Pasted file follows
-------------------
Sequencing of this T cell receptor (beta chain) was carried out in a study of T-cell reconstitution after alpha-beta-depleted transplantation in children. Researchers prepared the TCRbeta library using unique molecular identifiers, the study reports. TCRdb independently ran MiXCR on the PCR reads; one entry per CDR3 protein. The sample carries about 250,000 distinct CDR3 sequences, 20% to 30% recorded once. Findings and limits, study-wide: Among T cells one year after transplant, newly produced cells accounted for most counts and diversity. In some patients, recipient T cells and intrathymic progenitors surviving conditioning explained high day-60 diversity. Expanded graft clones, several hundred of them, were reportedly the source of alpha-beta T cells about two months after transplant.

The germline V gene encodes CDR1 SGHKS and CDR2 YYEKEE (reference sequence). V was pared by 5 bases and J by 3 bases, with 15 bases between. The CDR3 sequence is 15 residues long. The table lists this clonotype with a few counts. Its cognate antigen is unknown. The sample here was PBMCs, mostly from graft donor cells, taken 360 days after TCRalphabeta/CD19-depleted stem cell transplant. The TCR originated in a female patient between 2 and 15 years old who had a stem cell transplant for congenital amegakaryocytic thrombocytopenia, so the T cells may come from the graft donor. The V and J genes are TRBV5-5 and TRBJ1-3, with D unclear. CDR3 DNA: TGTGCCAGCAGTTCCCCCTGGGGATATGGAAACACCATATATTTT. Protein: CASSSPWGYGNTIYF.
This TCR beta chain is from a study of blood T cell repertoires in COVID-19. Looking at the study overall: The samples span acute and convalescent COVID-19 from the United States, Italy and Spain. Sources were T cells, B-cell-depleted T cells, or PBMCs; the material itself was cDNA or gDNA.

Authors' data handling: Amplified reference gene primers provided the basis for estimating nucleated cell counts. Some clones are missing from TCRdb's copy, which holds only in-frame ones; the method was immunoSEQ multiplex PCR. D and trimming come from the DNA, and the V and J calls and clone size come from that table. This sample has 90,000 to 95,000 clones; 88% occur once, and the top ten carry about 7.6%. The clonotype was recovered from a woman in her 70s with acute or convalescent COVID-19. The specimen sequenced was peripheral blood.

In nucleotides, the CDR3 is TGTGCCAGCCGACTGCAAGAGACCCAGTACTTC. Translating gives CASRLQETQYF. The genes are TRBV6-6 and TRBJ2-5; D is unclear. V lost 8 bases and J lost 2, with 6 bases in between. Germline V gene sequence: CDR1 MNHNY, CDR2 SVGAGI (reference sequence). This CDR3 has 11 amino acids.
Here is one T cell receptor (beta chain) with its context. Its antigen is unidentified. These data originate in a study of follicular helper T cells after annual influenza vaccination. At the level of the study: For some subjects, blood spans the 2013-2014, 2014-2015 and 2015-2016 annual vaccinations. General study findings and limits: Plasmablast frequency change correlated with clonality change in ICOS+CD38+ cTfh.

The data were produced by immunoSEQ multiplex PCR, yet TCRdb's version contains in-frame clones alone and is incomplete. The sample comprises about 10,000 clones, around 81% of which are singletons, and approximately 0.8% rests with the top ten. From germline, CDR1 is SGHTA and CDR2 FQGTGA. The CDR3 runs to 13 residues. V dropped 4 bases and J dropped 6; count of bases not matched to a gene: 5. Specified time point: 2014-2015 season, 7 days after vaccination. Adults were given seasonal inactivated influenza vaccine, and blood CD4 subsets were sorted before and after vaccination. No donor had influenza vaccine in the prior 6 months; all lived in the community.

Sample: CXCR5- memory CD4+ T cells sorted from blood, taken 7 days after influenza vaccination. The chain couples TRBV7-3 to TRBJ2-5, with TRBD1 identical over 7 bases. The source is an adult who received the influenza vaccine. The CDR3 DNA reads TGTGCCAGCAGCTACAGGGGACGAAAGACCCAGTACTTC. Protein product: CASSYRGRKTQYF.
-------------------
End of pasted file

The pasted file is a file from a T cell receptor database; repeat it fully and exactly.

Sequencing of this T cell receptor (beta chain) was carried out in a study of T-cell reconstitution after alpha-beta-depleted transplantation in children. Researchers prepared the TCRbeta library using unique molecular identifiers, the study reports. TCRdb independently ran MiXCR on the PCR reads; one entry per CDR3 protein. The sample carries about 250,000 distinct CDR3 sequences, 20% to 30% recorded once. Findings and limits, study-wide: Among T cells one year after transplant, newly produced cells accounted for most counts and diversity. In some patients, recipient T cells and intrathymic progenitors surviving conditioning explained high day-60 diversity. Expanded graft clones, several hundred of them, were reportedly the source of alpha-beta T cells about two months after transplant.

The germline V gene encodes CDR1 SGHKS and CDR2 YYEKEE (reference sequence). V was pared by 5 bases and J by 3 bases, with 15 bases between. The CDR3 sequence is 15 residues long. The table lists this clonotype with a few counts. Its cognate antigen is unknown. The sample here was PBMCs, mostly from graft donor cells, taken 360 days after TCRalphabeta/CD19-depleted stem cell transplant. The TCR originated in a female patient between 2 and 15 years old who had a stem cell transplant for congenital amegakaryocytic thrombocytopenia, so the T cells may come from the graft donor. The V and J genes are TRBV5-5 and TRBJ1-3, with D unclear. CDR3 DNA: TGTGCCAGCAGTTCCCCCTGGGGATATGGAAACACCATATATTTT. Protein: CASSSPWGYGNTIYF.
This TCR beta chain is from a study of blood T cell repertoires in COVID-19. Looking at the study overall: The samples span acute and convalescent COVID-19 from the United States, Italy and Spain. Sources were T cells, B-cell-depleted T cells, or PBMCs; the material itself was cDNA or gDNA.

Authors' data handling: Amplified reference gene primers provided the basis for estimating nucleated cell counts. Some clones are missing from TCRdb's copy, which holds only in-frame ones; the method was immunoSEQ multiplex PCR. D and trimming come from the DNA, and the V and J calls and clone size come from that table. This sample has 90,000 to 95,000 clones; 88% occur once, and the top ten carry about 7.6%. The clonotype was recovered from a woman in her 70s with acute or convalescent COVID-19. The specimen sequenced was peripheral blood.

In nucleotides, the CDR3 is TGTGCCAGCCGACTGCAAGAGACCCAGTACTTC. Translating gives CASRLQETQYF. The genes are TRBV6-6 and TRBJ2-5; D is unclear. V lost 8 bases and J lost 2, with 6 bases in between. Germline V gene sequence: CDR1 MNHNY, CDR2 SVGAGI (reference sequence). This CDR3 has 11 amino acids.
Here is one T cell receptor (beta chain) with its context. Its antigen is unidentified. These data originate in a study of follicular helper T cells after annual influenza vaccination. At the level of the study: For some subjects, blood spans the 2013-2014, 2014-2015 and 2015-2016 annual vaccinations. General study findings and limits: Plasmablast frequency change correlated with clonality change in ICOS+CD38+ cTfh.

The data were produced by immunoSEQ multiplex PCR, yet TCRdb's version contains in-frame clones alone and is incomplete. The sample comprises about 10,000 clones, around 81% of which are singletons, and approximately 0.8% rests with the top ten. From germline, CDR1 is SGHTA and CDR2 FQGTGA. The CDR3 runs to 13 residues. V dropped 4 bases and J dropped 6; count of bases not matched to a gene: 5. Specified time point: 2014-2015 season, 7 days after vaccination. Adults were given seasonal inactivated influenza vaccine, and blood CD4 subsets were sorted before and after vaccination. No donor had influenza vaccine in the prior 6 months; all lived in the community.

Sample: CXCR5- memory CD4+ T cells sorted from blood, taken 7 days after influenza vaccination. The chain couples TRBV7-3 to TRBJ2-5, with TRBD1 identical over 7 bases. The source is an adult who received the influenza vaccine. The CDR3 DNA reads TGTGCCAGCAGCTACAGGGGACGAAAGACCCAGTACTTC. Protein product: CASSYRGRKTQYF.